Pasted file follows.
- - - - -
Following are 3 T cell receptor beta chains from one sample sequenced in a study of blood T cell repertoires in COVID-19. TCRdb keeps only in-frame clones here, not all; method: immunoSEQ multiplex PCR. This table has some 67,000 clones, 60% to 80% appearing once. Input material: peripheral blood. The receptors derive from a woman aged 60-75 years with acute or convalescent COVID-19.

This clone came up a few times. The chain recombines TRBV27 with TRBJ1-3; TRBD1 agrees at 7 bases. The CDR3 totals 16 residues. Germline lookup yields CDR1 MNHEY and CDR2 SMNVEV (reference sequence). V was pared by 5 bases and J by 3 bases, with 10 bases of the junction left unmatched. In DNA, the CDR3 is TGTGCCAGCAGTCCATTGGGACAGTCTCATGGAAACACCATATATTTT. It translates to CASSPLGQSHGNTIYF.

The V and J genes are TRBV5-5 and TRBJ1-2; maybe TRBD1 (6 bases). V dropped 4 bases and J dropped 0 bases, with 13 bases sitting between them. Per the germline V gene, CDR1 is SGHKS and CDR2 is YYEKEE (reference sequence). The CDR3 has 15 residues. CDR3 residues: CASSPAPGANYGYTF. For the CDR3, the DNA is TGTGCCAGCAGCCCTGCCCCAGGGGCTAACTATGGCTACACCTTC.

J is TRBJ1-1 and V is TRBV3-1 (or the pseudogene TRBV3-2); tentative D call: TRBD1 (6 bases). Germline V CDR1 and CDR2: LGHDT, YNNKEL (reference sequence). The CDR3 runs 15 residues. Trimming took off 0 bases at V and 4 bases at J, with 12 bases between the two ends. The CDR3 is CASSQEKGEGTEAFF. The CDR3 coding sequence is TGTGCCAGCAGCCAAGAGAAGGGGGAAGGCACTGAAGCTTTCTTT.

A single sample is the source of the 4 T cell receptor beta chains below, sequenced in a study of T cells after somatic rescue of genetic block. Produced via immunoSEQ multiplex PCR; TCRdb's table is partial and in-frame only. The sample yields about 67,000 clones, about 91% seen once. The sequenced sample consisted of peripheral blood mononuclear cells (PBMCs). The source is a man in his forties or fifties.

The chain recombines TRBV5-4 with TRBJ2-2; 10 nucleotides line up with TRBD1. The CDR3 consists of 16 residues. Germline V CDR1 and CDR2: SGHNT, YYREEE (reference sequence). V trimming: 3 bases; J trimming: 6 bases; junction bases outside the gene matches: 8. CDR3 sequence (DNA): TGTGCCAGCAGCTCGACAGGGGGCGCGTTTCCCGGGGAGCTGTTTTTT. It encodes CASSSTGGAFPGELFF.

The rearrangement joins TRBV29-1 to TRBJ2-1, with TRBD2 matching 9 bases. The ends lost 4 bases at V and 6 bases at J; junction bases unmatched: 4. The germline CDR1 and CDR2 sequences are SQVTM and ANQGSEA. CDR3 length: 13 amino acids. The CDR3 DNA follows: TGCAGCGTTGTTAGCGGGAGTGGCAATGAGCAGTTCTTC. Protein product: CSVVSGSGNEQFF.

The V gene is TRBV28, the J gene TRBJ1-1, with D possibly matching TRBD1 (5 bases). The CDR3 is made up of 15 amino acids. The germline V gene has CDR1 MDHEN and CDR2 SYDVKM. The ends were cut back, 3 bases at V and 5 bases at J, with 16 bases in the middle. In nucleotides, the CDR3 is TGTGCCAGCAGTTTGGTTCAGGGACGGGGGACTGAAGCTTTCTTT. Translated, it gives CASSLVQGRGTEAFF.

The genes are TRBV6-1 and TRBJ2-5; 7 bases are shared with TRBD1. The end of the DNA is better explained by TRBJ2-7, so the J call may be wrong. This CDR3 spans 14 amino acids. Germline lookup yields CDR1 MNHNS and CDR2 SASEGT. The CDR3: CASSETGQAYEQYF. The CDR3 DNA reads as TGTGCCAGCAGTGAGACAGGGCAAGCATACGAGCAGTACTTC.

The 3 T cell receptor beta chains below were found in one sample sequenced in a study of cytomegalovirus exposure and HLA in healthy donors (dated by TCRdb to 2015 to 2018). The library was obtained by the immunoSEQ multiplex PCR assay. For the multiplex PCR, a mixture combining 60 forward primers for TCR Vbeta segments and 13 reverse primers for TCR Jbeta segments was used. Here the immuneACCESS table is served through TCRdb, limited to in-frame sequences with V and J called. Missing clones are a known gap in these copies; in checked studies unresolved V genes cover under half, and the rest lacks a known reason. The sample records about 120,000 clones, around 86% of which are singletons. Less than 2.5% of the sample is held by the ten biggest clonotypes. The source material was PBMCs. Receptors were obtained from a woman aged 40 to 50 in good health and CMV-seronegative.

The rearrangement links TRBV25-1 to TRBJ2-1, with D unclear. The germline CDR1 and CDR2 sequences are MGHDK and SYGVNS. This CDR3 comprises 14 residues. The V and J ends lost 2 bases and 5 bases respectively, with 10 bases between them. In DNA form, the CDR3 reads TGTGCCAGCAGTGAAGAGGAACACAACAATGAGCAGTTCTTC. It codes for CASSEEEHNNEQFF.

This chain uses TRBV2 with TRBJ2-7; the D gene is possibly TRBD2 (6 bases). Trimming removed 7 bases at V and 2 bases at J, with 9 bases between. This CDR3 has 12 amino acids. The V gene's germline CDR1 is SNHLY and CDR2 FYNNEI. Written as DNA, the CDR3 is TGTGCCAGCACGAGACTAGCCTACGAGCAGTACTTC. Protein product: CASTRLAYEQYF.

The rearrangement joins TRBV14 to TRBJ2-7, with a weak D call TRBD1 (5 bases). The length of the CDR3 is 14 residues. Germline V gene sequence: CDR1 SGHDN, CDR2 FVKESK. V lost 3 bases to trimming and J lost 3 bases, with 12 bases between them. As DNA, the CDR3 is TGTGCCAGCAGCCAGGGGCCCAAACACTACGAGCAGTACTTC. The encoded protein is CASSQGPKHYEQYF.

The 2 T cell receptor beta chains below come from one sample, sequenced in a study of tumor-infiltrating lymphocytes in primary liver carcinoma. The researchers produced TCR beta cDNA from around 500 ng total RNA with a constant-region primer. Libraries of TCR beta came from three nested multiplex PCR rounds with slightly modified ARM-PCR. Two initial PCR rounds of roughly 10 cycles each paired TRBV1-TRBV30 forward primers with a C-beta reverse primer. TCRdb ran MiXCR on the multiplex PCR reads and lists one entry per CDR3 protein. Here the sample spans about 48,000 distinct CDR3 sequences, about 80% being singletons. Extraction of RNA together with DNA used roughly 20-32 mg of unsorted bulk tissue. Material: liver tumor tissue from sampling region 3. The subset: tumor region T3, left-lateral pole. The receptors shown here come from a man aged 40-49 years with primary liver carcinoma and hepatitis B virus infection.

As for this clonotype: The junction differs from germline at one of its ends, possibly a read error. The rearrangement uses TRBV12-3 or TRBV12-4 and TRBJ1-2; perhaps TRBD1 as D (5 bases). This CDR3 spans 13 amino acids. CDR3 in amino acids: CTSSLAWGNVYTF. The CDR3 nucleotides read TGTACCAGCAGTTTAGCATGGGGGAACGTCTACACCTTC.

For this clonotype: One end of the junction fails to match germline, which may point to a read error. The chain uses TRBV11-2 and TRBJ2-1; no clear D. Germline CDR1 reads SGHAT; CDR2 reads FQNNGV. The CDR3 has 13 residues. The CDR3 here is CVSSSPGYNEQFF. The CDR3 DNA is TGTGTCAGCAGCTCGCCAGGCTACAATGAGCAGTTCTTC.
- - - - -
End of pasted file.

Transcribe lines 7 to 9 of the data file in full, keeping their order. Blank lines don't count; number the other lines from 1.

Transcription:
The rearrangement joins TRBV29-1 to TRBJ2-1, with TRBD2 matching 9 bases. The ends lost 4 bases at V and 6 bases at J; junction bases unmatched: 4. The germline CDR1 and CDR2 sequences are SQVTM and ANQGSEA. CDR3 length: 13 amino acids. The CDR3 DNA follows: TGCAGCGTTGTTAGCGGGAGTGGCAATGAGCAGTTCTTC. Protein product: CSVVSGSGNEQFF.

The V gene is TRBV28, the J gene TRBJ1-1, with D possibly matching TRBD1 (5 bases). The CDR3 is made up of 15 amino acids. The germline V gene has CDR1 MDHEN and CDR2 SYDVKM. The ends were cut back, 3 bases at V and 5 bases at J, with 16 bases in the middle. In nucleotides, the CDR3 is TGTGCCAGCAGTTTGGTTCAGGGACGGGGGACTGAAGCTTTCTTT. Translated, it gives CASSLVQGRGTEAFF.

The genes are TRBV6-1 and TRBJ2-5; 7 bases are shared with TRBD1. The end of the DNA is better explained by TRBJ2-7, so the J call may be wrong. This CDR3 spans 14 amino acids. Germline lookup yields CDR1 MNHNS and CDR2 SASEGT. The CDR3: CASSETGQAYEQYF. The CDR3 DNA reads as TGTGCCAGCAGTGAGACAGGGCAAGCATACGAGCAGTACTTC.